I could highlight how at least 1,902 children have been hospitalized for COVID as of Saturday, or share the deaths of five school children in Mississippi who recently contracted the virus. I could remind everyone that many of these children are not yet eligible for the vaccine, and they are wholly reliant on the adults around them to make safe decisions.

I could then go on to make very reasonable, science-informed policy proposals for universal masks — they work — and vaccines — they work, too — to reduce transmissions. I'd provide graphs and cite experts to show how it's easier to prevent outbreaks than control them, and why that's better for the economy. Most of all, I'd point out that refusing to impose mask mandates and strong quarantine measures in schools is akin to inviting the “Outlook does not look good" response from a Magic 8 Ball.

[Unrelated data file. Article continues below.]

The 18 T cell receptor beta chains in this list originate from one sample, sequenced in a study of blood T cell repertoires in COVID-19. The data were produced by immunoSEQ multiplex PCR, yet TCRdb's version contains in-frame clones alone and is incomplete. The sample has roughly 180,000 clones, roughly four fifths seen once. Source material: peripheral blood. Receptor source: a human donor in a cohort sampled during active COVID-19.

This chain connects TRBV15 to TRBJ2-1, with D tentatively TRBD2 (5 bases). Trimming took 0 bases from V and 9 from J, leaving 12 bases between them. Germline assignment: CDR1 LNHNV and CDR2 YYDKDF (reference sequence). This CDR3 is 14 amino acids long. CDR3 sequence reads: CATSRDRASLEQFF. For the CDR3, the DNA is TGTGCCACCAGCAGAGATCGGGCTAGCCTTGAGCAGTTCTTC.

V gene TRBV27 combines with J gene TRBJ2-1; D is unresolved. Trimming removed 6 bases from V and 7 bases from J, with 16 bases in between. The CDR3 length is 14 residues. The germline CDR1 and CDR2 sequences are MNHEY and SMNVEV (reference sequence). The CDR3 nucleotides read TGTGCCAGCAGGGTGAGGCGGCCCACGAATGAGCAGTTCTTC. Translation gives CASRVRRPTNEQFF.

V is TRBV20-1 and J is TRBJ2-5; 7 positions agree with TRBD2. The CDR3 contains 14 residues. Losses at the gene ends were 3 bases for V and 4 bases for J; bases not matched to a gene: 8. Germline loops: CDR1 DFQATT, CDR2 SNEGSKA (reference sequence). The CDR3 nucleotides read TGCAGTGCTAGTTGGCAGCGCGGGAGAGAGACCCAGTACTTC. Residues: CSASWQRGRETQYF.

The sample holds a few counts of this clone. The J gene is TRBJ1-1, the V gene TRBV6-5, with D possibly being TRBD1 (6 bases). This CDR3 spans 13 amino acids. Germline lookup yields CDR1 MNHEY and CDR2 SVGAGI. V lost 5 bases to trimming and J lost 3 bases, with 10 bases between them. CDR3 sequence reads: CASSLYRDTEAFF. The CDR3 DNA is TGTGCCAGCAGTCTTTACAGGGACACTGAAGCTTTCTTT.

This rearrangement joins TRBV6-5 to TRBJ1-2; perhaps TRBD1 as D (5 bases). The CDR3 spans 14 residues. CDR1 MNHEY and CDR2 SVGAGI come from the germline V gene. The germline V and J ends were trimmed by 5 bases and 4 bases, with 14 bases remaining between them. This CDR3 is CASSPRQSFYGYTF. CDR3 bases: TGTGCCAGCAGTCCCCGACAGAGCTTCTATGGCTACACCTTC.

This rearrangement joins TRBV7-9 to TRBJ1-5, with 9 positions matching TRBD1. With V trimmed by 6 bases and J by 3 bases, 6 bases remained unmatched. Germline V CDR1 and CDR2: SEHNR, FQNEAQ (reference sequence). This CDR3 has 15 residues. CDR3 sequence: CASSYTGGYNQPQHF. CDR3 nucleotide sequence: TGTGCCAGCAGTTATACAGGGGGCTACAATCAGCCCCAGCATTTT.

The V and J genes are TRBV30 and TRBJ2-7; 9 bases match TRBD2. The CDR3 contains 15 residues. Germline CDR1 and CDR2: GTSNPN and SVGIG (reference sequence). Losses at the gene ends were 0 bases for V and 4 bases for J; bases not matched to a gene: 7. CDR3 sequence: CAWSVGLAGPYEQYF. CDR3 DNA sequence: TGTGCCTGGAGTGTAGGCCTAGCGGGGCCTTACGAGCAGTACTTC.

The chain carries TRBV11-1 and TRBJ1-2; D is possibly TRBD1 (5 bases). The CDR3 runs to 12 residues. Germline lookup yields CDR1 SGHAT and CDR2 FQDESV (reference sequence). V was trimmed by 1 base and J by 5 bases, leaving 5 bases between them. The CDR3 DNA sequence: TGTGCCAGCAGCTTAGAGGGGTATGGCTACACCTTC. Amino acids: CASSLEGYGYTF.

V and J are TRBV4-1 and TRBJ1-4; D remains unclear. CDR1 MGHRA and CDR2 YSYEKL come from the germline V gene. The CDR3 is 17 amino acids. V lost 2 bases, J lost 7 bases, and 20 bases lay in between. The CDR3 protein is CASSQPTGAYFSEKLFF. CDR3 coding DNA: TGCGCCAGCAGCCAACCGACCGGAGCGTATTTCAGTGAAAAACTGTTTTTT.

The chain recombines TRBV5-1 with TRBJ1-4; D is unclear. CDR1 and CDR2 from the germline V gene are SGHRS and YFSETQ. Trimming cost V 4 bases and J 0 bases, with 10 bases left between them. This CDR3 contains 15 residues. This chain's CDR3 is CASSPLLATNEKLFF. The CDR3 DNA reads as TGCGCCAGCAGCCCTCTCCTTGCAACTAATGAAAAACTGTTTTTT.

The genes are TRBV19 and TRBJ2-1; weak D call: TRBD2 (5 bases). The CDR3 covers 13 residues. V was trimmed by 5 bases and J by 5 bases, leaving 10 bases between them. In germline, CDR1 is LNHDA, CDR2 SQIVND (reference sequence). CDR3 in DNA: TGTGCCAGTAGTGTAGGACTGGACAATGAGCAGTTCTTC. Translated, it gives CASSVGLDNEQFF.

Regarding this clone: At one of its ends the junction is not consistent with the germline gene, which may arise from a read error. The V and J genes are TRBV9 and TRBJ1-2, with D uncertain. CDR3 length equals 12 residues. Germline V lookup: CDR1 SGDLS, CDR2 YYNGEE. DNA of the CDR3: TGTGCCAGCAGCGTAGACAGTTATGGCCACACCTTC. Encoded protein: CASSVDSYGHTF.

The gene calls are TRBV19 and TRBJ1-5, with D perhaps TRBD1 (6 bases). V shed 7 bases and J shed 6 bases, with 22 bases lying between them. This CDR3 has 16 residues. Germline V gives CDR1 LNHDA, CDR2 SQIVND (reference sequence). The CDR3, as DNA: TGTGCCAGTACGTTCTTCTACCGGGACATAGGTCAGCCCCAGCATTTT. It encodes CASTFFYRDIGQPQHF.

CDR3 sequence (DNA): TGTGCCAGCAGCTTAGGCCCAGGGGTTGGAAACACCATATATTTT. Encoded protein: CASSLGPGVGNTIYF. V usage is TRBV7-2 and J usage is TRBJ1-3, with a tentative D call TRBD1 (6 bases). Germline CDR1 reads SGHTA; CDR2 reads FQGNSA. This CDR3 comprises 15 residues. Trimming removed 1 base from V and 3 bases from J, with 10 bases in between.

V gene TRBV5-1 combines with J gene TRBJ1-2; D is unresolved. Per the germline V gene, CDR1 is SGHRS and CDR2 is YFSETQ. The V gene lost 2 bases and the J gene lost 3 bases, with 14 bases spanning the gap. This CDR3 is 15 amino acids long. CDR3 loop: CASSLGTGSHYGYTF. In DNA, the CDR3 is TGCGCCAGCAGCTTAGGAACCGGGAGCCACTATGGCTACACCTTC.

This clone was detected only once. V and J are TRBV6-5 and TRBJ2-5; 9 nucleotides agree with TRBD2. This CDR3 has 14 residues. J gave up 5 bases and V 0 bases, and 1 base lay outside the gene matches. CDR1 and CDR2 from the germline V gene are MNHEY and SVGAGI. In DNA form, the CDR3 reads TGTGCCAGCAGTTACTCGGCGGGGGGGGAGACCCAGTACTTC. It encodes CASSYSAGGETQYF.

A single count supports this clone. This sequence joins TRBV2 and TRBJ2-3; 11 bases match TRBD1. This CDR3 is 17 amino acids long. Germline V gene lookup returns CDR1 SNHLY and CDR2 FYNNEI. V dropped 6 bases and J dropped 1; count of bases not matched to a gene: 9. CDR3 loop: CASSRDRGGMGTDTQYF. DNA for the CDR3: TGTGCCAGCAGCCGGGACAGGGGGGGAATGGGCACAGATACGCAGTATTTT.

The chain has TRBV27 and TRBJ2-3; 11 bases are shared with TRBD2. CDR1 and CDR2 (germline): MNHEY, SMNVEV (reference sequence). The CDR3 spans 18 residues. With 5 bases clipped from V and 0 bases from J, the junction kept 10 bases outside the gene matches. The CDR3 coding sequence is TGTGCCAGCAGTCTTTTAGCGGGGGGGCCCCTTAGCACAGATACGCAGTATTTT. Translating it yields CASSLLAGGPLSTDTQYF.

And if I did all this, would it matter?

I don't know. It feels like despite all the deaths in the past year and a half, too many American adults would still rather protect their perceived right to do whatever they please over protecting the right of a child to live.

Republican leaders — and all adults — prove me wrong.

Prove to me that mandating a thin piece of cloth over your nose and mouth isn't too much effort to save the life of a child.

Prove to me that you'll strongly support vaccinations, because you understand that the best path to a child's long-term health is overcoming this pandemic as quickly as possible.

Prove to all of us that your mantra isn't “Freedom for me, but not for thee."

There was a time I thought protecting children and future generations was a shared value. Now, I'm not so sure — if you wouldn't change your policies to save children before, why would you change your policies to save them now?

Colorado Newsline is part of States Newsroom, a network of news bureaus supported by grants and a coalition of donors as a 501c(3) public charity. Colorado Newsline maintains editorial independence. Contact Editor Quentin Young for questions: Follow Colorado Newsline on Facebook and Twitter.